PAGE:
Materials and methods

Study site and input data

The Secchia River is a right-hand tributary of the Po River and flows through the Emilia-Romagna Region in northern Italy (Fig. 1a). It is around 172 kilometres long and has a drainage basin with a catchment area of about 2300 km2, with climatic conditions alternating between aridity in the dry summer months and higher flows during the wet periods, typically in spring and autumn. Being an important waterway since the ancient times, this watercourse has been diverted from the natural course to its present path during the XIII–XIV centuries, and now it flows through a highly anthropized environment, catching pollutants from the agricultural surroundings (Pescaroli and Nones 2018).
Fig. 1

a Map of the Po River basin with the indication of the Secchia River; b Digital Terrain Model implemented in the iRIC

To emphasize the importance of sediment transport and deposition/erosion phases on the flood risk, the lowland area close to Ponte Motta is modelled with the freeware code iRIC, using as geometrical input a digital terrain model (DTM) derived from LIDAR data and bathymetric surveys taken in 2015 (Fig. 1b). The domain is discretized using unstructured grids having cells between 10 m2 close to the bridge to 100 m2 elsewhere. Regarding the hydrological data, they refer to a flooding event happened in January 2014, having a return period of around 20 years, and discharges and water levels as upstream and downstream boundary conditions, respectively, are imposed. The simulated event has a total duration of 13 h, while the given hydraulic data are hourly, and spans between 250 and 290 m3/s at upstream, corresponding to a downstream level that rises from 8.5 to 9.4 m. The composition of the material transported and deposited along the floodplains is derived from site-specific field samples performed in 2016, corresponding to fine/medium sand.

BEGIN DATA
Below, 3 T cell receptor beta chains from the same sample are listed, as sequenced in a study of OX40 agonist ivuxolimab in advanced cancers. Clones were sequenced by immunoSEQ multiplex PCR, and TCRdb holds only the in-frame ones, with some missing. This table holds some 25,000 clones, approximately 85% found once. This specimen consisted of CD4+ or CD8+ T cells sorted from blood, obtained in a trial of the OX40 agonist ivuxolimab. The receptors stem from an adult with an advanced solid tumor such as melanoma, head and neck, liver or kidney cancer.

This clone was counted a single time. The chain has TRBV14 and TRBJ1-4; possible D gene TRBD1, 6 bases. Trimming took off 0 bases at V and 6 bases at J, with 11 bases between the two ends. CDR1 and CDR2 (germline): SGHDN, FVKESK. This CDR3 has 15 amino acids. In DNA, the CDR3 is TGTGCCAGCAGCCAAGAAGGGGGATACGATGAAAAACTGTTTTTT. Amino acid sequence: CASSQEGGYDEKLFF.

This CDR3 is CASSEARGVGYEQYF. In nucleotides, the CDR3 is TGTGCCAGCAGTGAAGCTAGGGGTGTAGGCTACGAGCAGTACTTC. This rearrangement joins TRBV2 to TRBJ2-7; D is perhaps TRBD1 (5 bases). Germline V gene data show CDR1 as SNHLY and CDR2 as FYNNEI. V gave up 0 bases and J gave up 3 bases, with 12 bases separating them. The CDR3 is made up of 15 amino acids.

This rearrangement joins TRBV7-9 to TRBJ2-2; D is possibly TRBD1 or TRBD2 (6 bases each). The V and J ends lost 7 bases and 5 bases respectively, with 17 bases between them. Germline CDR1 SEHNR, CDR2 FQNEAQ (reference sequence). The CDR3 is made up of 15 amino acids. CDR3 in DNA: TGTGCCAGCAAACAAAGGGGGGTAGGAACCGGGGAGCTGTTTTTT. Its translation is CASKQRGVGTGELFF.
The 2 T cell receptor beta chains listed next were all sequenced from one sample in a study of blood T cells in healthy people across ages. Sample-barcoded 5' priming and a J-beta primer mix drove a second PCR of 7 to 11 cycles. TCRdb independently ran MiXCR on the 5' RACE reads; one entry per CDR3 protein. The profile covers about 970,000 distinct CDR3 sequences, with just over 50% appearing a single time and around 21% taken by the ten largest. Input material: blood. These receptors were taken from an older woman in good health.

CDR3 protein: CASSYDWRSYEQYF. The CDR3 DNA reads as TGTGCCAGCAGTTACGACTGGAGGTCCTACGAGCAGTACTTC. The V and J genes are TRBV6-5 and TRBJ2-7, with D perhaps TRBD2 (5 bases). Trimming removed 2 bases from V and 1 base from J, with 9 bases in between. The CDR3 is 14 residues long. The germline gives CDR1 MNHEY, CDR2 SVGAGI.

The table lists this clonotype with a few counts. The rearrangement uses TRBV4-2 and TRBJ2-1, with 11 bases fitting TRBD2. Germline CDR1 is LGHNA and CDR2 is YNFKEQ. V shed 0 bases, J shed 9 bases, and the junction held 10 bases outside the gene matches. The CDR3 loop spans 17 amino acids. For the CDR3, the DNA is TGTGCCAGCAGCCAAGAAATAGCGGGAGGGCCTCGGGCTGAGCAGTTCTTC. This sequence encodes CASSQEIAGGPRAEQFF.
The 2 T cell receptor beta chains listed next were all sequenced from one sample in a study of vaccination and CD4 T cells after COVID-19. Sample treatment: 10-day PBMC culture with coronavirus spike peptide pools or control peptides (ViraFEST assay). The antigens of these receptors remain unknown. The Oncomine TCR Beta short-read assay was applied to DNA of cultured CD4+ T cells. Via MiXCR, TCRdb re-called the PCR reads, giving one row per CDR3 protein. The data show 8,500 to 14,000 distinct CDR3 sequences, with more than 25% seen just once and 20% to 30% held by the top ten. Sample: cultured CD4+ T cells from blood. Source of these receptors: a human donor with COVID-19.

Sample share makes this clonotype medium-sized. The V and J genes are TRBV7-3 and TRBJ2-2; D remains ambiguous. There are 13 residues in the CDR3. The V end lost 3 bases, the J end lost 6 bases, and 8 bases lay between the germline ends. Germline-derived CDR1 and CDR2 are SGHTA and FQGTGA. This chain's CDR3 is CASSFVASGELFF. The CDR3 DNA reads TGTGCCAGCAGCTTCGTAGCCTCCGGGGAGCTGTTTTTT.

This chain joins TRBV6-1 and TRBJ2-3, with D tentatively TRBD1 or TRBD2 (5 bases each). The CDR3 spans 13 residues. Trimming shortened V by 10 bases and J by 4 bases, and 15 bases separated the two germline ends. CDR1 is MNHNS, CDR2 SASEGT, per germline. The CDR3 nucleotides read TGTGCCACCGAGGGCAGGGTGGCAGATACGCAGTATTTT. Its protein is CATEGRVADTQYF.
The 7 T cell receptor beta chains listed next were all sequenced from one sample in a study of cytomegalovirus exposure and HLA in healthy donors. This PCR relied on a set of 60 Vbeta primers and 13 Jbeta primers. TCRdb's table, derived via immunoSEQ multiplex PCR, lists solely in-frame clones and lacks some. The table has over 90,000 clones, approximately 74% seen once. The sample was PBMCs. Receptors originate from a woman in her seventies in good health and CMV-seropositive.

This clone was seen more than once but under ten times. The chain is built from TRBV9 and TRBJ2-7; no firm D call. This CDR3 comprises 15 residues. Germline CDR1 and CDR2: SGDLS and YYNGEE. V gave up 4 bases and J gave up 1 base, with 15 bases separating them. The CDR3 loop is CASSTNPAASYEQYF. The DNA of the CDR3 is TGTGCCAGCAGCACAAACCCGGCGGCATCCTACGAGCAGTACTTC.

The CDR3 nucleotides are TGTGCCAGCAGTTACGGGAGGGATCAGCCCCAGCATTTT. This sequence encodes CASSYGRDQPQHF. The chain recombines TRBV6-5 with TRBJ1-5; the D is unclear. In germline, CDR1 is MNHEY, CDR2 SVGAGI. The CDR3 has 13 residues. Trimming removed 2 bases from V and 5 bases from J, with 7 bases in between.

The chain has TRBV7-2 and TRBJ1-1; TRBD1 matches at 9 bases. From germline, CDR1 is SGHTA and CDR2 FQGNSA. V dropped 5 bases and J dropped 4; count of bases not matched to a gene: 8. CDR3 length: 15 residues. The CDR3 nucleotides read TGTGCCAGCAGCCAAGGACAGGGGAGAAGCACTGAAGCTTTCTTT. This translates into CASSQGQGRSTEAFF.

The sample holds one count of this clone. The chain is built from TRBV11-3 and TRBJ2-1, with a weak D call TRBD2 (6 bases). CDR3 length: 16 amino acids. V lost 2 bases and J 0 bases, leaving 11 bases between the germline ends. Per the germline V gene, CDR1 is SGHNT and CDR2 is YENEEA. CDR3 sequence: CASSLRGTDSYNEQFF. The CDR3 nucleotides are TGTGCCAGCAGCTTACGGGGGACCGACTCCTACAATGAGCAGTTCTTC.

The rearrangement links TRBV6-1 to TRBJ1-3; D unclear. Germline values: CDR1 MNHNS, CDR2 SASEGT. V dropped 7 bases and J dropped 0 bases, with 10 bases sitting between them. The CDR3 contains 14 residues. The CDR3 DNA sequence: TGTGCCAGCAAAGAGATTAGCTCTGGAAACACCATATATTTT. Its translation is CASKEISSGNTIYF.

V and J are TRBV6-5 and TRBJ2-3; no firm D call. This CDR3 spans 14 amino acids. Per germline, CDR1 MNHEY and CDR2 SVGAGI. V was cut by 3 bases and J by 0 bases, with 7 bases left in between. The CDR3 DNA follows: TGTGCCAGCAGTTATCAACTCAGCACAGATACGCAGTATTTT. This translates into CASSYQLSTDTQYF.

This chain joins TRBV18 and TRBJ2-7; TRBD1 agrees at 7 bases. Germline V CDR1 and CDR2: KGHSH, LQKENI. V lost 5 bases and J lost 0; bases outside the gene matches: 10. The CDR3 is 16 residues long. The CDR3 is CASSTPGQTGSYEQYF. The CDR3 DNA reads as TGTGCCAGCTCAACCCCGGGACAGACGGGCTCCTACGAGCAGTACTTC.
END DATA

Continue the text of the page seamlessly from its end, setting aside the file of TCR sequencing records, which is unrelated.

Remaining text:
iRIC model

The present study uses the solver Mflow_02 of the freeware suite iRIC version 3.0 (, which allows the user to reproduce the riverine hydro-morphodynamics using unstructured grids and finite element method, which can solve the 2-D vertically averaged unsteady flow and river morphodynamics equations (iRIC Software 2014; Nelson et al. 2016; Nones et al. 2018). By applying the typical characteristics of unstructured meshes, Mflow_02 computes the unsteady flow in areas including hydraulic structures like bridge piers and can model flooding events over complex areas such as floodplains. In addition, the solver allows for computing river bed variations as well as bedload and suspended load along the reach by means of several sediment transport equations.